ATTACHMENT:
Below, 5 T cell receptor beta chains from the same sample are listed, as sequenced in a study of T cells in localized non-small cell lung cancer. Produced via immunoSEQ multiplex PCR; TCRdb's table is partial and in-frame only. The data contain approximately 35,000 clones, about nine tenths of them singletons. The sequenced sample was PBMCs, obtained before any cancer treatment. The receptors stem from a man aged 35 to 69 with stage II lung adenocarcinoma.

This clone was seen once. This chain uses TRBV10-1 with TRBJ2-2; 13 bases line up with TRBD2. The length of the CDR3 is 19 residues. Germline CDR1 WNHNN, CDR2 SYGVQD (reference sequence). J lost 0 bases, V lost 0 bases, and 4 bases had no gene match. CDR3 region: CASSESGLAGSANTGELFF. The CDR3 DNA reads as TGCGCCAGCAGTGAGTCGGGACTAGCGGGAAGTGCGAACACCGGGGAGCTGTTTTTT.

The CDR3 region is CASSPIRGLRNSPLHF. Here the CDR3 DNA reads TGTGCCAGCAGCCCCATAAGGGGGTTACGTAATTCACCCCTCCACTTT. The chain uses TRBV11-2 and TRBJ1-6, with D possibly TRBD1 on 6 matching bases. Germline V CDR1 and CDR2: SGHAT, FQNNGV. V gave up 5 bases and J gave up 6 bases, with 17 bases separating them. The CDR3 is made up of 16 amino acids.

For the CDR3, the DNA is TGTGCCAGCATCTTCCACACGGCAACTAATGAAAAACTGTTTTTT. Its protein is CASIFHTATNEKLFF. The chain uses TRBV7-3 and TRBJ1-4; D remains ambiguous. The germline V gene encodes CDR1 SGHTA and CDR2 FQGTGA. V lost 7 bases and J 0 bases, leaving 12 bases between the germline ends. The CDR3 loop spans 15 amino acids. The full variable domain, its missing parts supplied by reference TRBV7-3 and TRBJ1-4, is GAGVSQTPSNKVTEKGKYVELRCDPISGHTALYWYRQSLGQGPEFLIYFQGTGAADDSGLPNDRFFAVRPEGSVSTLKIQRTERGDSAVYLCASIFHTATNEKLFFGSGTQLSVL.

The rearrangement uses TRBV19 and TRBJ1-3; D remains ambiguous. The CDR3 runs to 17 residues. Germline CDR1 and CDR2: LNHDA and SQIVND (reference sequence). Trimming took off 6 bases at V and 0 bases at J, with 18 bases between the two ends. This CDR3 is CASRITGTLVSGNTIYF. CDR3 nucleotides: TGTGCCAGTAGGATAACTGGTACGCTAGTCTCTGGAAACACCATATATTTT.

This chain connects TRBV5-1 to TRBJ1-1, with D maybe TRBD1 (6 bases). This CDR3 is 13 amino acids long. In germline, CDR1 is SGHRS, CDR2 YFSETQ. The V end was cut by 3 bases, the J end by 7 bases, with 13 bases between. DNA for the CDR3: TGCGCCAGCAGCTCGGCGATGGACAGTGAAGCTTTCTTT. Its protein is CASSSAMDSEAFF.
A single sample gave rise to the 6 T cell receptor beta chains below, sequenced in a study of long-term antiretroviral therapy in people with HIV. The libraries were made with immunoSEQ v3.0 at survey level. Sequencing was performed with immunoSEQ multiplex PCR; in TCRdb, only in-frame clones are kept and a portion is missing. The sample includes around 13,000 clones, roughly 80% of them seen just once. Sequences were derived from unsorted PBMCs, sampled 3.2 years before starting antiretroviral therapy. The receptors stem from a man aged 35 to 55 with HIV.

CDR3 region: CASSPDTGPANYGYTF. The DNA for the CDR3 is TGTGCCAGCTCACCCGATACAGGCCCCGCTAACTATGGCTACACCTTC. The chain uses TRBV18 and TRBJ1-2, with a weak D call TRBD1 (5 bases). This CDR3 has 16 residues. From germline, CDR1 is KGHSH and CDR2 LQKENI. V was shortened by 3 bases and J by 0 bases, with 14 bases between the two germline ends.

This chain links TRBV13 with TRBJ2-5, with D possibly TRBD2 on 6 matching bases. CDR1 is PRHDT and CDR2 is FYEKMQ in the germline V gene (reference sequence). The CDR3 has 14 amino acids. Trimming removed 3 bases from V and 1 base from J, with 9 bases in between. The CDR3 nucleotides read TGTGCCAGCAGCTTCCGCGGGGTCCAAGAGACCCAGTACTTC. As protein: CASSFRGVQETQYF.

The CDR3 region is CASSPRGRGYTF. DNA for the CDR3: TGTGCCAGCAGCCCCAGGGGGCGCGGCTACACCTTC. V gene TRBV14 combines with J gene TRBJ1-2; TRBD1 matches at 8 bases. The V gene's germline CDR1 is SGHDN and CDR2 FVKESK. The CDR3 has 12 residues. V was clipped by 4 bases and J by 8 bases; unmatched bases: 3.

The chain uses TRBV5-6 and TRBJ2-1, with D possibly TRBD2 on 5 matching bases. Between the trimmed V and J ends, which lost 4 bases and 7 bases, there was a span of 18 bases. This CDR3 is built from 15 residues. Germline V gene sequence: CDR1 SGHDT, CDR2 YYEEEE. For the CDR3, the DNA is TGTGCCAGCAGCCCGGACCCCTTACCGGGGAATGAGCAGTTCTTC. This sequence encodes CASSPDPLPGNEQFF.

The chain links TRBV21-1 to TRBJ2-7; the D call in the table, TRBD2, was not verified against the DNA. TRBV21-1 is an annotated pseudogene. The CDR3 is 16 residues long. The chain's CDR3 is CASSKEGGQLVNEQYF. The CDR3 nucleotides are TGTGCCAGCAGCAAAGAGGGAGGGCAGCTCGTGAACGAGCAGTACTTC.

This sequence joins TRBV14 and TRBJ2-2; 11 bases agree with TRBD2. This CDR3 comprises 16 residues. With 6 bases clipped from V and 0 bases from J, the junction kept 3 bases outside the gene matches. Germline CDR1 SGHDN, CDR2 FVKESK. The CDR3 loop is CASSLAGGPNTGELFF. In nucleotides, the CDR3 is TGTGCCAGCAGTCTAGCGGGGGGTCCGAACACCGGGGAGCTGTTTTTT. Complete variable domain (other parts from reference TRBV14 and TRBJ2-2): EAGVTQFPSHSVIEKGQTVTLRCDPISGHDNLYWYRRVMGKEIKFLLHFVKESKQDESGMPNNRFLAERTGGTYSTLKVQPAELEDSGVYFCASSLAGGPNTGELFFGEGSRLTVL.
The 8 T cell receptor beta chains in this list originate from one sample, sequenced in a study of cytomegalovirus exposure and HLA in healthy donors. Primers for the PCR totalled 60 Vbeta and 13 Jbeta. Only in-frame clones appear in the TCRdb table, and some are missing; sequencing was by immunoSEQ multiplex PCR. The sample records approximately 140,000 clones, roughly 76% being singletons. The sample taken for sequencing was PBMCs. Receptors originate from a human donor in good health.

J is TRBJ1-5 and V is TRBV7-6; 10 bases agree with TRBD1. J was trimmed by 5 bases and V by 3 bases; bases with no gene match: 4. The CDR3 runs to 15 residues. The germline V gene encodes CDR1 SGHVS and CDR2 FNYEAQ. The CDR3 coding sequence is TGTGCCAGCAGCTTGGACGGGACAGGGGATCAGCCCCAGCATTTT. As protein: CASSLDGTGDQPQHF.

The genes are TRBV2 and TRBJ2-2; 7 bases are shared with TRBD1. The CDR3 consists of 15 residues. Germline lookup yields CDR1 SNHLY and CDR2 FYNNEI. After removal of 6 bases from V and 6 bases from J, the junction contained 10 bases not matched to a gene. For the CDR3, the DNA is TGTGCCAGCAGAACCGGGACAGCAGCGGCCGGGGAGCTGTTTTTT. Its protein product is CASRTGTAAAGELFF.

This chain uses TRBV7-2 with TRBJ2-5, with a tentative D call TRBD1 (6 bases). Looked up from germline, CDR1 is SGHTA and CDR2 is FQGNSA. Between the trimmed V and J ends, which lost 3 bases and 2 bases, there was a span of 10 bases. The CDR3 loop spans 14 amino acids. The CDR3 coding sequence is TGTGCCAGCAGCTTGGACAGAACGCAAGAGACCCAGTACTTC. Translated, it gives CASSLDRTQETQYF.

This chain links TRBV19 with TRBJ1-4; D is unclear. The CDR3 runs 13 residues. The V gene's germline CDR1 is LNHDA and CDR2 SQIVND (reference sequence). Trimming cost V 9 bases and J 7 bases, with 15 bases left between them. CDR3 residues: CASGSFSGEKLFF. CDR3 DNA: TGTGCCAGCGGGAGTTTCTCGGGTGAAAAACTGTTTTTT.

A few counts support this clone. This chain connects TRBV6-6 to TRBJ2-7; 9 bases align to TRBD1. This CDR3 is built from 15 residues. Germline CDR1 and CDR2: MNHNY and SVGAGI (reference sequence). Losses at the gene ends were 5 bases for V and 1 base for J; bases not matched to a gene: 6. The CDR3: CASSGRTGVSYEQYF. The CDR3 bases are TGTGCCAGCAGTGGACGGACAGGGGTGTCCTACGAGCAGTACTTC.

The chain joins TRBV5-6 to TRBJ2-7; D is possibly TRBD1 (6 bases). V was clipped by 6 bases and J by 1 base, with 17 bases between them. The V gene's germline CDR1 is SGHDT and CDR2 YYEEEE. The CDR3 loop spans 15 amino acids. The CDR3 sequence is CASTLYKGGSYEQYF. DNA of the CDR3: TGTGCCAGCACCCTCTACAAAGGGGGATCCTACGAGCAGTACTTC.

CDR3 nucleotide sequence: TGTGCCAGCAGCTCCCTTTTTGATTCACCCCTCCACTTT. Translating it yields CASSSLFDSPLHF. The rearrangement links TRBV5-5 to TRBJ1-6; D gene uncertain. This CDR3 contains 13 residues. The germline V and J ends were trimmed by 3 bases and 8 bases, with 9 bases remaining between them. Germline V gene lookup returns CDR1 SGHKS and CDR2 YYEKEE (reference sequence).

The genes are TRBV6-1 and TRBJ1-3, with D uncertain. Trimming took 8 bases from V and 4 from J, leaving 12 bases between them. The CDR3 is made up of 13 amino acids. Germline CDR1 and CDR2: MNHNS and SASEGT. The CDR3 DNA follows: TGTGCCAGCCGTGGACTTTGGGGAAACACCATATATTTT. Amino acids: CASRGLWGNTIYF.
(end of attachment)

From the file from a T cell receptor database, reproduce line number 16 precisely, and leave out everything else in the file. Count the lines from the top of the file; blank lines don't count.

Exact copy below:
The genes are TRBV2 and TRBJ2-2; 7 bases are shared with TRBD1. The CDR3 consists of 15 residues. Germline lookup yields CDR1 SNHLY and CDR2 FYNNEI. After removal of 6 bases from V and 6 bases from J, the junction contained 10 bases not matched to a gene. For the CDR3, the DNA is TGTGCCAGCAGAACCGGGACAGCAGCGGCCGGGGAGCTGTTTTTT. Its protein product is CASRTGTAAAGELFF.